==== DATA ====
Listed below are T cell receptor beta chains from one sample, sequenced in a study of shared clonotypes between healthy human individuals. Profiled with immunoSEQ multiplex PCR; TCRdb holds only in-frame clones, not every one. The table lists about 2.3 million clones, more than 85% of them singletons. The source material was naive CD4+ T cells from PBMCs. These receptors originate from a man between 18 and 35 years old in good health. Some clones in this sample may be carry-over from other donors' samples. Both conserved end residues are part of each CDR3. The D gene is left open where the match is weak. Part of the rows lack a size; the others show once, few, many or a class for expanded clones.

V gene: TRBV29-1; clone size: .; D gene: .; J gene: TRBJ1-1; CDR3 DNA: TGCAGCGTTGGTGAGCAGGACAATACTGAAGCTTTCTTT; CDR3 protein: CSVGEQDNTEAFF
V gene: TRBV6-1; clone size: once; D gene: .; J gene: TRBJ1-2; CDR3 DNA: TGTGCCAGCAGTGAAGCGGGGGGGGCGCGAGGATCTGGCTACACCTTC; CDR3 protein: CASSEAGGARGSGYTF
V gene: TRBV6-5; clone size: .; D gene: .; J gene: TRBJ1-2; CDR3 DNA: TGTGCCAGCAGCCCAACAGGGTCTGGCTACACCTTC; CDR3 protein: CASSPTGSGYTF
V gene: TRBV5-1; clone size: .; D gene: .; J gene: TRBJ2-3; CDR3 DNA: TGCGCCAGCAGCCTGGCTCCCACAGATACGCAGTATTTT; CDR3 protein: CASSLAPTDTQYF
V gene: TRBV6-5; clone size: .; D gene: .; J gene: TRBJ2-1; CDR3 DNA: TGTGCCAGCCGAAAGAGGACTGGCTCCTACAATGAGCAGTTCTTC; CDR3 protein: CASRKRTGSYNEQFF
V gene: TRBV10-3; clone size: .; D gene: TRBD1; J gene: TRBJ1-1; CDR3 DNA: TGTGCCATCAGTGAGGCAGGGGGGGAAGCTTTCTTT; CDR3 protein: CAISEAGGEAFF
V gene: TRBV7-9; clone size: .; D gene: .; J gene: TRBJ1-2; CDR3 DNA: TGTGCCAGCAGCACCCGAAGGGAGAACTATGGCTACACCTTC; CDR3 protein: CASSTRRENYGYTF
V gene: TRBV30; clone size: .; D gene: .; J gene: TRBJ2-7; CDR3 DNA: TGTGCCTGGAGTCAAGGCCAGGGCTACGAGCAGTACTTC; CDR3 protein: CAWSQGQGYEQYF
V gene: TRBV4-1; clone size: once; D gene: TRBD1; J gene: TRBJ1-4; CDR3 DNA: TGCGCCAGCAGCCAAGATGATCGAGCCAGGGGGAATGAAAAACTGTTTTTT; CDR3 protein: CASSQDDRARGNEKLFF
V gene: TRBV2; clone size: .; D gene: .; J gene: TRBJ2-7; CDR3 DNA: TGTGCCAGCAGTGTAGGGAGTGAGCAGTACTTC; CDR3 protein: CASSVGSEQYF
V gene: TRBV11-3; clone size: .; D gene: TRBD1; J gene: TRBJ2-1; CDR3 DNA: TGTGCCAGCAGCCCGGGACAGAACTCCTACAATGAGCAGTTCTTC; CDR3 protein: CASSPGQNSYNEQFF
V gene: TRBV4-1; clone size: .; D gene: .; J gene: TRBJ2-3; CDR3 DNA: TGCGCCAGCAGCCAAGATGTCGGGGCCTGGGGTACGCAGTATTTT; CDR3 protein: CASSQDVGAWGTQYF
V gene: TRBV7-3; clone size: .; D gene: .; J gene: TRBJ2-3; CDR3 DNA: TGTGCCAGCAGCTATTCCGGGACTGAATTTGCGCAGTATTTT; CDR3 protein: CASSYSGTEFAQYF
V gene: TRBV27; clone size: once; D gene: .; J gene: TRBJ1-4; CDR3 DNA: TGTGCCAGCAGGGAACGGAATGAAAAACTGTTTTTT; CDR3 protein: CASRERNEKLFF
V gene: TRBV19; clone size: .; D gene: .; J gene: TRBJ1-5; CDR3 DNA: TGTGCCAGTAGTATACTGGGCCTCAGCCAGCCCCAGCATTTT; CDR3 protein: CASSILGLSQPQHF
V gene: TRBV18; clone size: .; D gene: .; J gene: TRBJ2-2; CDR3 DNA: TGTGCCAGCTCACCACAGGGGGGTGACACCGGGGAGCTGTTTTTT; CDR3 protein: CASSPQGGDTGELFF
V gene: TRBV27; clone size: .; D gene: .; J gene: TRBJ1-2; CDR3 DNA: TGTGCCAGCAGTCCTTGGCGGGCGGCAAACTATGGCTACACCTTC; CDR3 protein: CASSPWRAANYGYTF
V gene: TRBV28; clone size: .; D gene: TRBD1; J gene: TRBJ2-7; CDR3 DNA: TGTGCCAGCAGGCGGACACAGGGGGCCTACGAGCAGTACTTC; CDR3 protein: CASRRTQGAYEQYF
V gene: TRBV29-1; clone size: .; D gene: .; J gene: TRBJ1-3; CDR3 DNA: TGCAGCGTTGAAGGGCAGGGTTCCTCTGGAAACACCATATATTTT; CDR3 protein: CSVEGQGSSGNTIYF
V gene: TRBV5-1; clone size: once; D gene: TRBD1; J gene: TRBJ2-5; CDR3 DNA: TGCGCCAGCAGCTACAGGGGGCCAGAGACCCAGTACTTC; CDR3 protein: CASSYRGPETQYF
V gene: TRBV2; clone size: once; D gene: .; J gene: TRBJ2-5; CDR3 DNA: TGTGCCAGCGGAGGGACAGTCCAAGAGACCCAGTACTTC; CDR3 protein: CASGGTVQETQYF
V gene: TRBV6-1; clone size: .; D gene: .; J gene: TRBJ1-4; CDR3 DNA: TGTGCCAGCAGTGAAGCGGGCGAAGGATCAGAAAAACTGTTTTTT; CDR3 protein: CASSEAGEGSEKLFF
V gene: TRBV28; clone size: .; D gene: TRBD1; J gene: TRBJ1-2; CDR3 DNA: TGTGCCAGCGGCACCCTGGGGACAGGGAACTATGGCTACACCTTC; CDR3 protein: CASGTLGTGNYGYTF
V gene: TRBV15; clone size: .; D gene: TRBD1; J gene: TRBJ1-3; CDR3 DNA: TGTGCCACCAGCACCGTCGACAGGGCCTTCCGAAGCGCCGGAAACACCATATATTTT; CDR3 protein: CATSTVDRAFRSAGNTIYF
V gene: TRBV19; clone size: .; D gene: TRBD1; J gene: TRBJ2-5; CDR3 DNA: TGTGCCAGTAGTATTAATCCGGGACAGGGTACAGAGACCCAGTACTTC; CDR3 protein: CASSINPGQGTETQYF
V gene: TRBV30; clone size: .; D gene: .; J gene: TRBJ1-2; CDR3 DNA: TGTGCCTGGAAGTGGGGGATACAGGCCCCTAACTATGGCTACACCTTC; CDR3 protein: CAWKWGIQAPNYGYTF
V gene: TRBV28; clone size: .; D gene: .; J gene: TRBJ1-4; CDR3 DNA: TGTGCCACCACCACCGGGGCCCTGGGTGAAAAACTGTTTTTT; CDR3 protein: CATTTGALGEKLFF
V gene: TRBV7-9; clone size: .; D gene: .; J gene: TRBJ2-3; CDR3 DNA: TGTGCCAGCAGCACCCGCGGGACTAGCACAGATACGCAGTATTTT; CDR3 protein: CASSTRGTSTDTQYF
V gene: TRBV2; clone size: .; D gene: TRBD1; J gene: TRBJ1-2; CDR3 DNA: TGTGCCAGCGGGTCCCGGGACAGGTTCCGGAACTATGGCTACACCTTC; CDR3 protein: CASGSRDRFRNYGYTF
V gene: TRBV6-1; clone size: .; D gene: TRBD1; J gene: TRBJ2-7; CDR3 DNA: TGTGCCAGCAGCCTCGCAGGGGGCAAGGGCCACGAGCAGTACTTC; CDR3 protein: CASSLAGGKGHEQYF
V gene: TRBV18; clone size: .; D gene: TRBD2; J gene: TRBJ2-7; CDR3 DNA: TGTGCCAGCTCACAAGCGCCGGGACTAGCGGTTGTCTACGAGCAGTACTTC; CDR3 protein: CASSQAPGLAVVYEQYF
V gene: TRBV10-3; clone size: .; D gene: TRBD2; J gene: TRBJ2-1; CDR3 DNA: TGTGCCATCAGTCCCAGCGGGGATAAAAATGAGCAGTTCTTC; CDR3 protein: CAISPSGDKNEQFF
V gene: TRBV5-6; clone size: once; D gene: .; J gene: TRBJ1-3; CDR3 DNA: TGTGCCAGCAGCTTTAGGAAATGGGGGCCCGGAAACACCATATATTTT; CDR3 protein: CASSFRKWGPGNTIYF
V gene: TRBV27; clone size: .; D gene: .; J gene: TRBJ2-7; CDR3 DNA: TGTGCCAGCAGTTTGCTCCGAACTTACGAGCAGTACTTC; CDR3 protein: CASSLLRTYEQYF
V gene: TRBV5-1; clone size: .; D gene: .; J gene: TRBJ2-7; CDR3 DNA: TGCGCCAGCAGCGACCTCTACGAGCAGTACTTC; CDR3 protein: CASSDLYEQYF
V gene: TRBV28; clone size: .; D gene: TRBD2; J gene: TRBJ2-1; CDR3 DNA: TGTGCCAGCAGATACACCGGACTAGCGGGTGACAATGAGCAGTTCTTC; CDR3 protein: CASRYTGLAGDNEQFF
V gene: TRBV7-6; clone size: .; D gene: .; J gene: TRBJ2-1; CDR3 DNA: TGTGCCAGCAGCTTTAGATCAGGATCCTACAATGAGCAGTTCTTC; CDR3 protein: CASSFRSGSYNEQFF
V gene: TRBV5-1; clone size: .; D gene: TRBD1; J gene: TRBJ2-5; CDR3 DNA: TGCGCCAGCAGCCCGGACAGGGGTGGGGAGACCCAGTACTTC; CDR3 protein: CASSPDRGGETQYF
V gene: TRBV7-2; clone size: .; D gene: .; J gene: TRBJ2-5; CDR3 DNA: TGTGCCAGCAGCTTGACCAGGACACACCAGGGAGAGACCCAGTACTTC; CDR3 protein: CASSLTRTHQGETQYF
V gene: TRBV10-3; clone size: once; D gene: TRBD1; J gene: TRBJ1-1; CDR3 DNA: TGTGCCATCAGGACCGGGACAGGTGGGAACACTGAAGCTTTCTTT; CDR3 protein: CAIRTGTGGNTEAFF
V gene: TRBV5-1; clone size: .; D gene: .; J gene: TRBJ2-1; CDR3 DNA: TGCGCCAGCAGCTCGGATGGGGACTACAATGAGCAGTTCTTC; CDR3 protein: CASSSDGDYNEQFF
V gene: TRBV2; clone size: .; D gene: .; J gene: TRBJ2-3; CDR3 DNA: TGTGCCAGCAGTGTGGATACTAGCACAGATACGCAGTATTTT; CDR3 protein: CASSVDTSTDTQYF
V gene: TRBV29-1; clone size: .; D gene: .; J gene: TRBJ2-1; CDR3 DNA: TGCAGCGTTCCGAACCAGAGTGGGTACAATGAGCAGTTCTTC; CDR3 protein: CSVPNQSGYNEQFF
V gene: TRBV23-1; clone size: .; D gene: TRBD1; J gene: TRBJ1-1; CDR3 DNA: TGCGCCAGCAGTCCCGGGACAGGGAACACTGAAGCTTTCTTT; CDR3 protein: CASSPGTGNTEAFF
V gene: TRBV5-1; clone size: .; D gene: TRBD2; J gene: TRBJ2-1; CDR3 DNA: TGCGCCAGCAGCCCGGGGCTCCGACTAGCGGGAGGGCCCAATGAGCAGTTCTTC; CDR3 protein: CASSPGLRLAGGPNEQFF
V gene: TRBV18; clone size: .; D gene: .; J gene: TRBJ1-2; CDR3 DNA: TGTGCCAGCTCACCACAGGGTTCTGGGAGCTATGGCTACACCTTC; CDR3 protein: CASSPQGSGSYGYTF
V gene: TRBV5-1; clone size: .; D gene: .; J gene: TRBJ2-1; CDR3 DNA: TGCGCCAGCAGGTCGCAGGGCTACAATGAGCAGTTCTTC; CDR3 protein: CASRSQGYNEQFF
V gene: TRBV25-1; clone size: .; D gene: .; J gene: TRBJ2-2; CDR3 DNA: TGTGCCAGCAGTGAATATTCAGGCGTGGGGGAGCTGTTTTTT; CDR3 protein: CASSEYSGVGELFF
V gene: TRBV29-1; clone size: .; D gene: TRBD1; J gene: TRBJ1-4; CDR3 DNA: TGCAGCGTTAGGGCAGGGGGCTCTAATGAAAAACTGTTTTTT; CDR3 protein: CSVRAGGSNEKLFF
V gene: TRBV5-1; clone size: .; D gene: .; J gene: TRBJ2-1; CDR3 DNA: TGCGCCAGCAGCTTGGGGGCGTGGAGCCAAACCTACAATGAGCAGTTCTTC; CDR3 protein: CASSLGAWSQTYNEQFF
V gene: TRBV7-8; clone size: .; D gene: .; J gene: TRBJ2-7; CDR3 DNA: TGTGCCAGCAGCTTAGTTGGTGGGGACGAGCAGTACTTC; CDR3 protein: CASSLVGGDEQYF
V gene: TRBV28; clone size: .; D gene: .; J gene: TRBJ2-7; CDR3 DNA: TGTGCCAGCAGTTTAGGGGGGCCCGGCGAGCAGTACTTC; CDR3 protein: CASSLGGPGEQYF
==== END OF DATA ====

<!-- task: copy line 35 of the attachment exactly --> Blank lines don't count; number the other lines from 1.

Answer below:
V gene: TRBV27; clone size: .; D gene: .; J gene: TRBJ2-7; CDR3 DNA: TGTGCCAGCAGTTTGCTCCGAACTTACGAGCAGTACTTC; CDR3 protein: CASSLLRTYEQYF